Marriage Equality in Picture Books

Marriage Equality in Picture Books

When selecting books for our students, it is important to include diverse families. Some students have families with same-sex parents and it is powerful for them to see their lives represented in the books in our classrooms. For other students, it is important to see portrayals of same-sex couples in order to promote a more inclusive society. Happily, several recent picture book publications focus on marriage equality in different ways.

A widely recognized book released this year was A Day in the Life of Marlon Bundo, by Jill Twiss. This text was presented by the show Last Week Tonight with John Oliver, in response to vice-president Mike Pence's stances against the LGBTQ community. Mimicking a different picture book about Pence's pet rabbit Marlon Bundo, A Day in the Life tells the story of how Marlon Bundo met, fell in love, and married another boy bunny. Elements of the story are inherently political. For instance, a stink bug, who looks suspiciously like Mike Pence, denies the bunnies the right to marry only to be defeated when the other animals vote against him. However, the book does stand on its own and presents an adorable story about love overcoming obstacles.


While stories portraying struggle are essential, not every story involving same-sex couples necessarily should focus on this type of conflict. If every story involving a child's family focuses on overcoming discrimination, it does them a disservice. Children with heterosexual parents see countless examples of relationships that match their families in various media. Children of gay or lesbian parents deserve similar stories, where the relationships are not questioned by antagonists, but accepted as normal. It is important to celebrate love and family and present the ideal our society should strive for, thus normalizing same-sex relationships.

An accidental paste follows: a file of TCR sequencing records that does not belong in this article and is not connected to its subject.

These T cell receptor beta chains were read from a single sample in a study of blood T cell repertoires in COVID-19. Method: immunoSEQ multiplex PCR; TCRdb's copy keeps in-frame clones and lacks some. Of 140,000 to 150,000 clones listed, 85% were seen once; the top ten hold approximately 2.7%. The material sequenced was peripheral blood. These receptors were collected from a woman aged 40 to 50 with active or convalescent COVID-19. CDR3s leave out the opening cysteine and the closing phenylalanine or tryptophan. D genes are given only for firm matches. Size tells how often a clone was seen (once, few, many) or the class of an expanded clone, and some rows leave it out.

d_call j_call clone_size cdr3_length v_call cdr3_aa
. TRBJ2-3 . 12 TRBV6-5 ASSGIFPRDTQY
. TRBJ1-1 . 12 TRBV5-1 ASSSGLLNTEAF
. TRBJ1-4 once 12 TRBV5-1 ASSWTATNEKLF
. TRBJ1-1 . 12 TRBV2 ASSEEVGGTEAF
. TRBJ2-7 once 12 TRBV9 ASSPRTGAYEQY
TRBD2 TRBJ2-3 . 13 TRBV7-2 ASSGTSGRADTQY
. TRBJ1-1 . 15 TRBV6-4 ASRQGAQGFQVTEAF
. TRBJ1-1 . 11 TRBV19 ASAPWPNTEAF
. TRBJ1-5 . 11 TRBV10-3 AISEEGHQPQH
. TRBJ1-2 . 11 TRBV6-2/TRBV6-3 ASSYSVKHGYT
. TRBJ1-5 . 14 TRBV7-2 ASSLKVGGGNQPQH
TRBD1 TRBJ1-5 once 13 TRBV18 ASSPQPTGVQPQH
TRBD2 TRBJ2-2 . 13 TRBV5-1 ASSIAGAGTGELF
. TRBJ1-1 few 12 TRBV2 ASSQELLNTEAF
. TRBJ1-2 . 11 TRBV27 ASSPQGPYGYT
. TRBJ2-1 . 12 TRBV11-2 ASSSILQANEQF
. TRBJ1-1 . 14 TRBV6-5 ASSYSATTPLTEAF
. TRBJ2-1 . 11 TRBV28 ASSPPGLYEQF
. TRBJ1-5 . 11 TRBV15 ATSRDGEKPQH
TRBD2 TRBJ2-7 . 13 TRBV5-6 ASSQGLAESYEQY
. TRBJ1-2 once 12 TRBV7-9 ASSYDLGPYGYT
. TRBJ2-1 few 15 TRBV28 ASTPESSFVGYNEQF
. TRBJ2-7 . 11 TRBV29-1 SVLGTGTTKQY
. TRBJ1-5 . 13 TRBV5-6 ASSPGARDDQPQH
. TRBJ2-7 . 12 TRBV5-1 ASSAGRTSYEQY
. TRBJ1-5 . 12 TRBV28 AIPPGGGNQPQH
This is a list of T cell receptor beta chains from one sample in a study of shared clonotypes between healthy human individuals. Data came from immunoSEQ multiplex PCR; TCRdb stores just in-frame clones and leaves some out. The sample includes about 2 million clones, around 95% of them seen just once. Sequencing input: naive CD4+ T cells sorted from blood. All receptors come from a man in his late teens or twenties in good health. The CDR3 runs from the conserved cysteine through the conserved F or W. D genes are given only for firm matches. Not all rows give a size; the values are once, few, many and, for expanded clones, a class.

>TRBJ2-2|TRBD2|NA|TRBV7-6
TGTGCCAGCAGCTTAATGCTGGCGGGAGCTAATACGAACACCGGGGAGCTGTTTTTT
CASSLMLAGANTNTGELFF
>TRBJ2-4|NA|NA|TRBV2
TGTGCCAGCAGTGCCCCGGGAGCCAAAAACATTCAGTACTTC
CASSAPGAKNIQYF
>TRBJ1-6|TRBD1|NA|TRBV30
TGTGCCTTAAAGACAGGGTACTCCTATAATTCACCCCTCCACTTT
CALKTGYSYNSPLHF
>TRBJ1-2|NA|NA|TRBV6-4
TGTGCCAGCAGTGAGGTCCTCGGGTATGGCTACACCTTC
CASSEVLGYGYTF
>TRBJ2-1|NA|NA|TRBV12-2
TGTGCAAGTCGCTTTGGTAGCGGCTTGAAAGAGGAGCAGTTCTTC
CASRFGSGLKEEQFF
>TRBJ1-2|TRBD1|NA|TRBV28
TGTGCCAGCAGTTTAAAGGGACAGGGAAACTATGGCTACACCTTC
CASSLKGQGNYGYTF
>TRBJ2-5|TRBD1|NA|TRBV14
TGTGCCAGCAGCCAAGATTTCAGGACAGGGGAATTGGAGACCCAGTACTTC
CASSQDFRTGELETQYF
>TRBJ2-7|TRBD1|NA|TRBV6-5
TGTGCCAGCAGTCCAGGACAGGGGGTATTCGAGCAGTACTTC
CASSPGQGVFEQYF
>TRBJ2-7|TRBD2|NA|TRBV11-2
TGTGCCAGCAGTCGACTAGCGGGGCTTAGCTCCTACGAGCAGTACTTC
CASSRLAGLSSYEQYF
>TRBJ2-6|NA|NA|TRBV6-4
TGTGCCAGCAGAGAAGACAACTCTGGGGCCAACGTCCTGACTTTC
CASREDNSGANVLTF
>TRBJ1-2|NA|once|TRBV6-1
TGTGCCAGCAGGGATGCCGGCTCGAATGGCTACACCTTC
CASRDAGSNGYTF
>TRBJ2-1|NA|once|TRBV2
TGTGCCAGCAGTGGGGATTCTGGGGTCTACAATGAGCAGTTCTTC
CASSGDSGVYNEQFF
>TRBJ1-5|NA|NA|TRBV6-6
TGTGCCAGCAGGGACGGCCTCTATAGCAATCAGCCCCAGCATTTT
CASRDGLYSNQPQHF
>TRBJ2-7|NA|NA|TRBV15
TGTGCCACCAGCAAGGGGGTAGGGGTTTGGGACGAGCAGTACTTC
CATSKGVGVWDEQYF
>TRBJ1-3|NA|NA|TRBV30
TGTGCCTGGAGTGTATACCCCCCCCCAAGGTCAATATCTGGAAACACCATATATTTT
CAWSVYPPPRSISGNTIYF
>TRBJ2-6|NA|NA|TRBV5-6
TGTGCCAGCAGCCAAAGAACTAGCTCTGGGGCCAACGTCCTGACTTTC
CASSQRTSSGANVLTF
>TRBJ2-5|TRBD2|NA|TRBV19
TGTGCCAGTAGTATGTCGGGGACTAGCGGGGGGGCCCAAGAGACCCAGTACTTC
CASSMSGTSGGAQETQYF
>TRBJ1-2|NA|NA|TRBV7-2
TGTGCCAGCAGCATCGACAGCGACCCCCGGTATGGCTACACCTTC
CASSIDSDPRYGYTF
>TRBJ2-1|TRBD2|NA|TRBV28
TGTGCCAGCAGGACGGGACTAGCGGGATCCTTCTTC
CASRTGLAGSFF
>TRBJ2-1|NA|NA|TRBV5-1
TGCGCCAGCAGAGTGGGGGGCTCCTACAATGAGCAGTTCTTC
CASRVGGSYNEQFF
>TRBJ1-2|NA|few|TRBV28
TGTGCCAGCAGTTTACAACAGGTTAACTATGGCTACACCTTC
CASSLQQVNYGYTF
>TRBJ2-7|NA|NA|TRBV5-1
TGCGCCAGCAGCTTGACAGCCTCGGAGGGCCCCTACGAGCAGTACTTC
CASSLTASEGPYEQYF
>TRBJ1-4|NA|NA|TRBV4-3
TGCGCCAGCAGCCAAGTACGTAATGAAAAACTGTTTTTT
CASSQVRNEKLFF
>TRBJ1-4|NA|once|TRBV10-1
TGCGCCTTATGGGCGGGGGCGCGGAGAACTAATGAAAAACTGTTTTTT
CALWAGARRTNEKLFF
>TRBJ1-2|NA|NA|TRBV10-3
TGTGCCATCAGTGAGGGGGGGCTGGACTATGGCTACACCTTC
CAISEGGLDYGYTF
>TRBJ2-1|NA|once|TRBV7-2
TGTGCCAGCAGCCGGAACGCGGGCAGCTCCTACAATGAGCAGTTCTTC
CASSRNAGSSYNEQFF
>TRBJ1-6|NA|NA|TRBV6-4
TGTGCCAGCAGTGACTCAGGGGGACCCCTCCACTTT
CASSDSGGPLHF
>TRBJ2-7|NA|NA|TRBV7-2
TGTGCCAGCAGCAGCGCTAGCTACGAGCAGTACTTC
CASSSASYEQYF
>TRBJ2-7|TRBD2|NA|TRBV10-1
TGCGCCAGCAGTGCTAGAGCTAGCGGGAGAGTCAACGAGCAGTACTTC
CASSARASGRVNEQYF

Prince & Knight, by Daniel Haack, portrays this type of story in fairy tale form. It focuses on a charming prince who must find a bride to help him rule his kingdom. None of the ladies of the kingdom suit him. When he goes to defeat a dragon, he meets a knight who is his one true love. The relationship is met with celebration from the kingdom and the prince's family, and they live happy ever after. The story is sweet and in taking the recognized form of a fairy tale, it shows children that same-sex relationships are normal and deserve celebration. Moreover, I enjoy the fact that the prince and knight are on equal footing in the relationship, making this a more interesting story than traditional fairy tales that rely on damsel in distress tropes.


Some stories can try to do both, celebrate diverse families and relationships while advocating for change. Worm Loves Worm, by J. J. Austrian, is such a book. In this story, two worms fall in love and decide to get married. A series of problems follow as insects tell them "That's how it's always been done." For instance, the worms don't have fingers for the wedding rings, but decide to wear the rings as belts instead. They don't have hands to hold bouquets, but a spider attaches them with webbing. They eventually decide to be both bride and groom, and when a cricket protests that isn't how they typically have a wedding, the worms say "Then we'll just change how it's done." The main message is that it is okay to change how things are done, because ultimately love is what matters.

While these three picture books approach marriage equality and same-sex relationships in different ways, they each promote inclusion and love. They offer a powerful message for all students and deserve a place on your classroom library's shelf.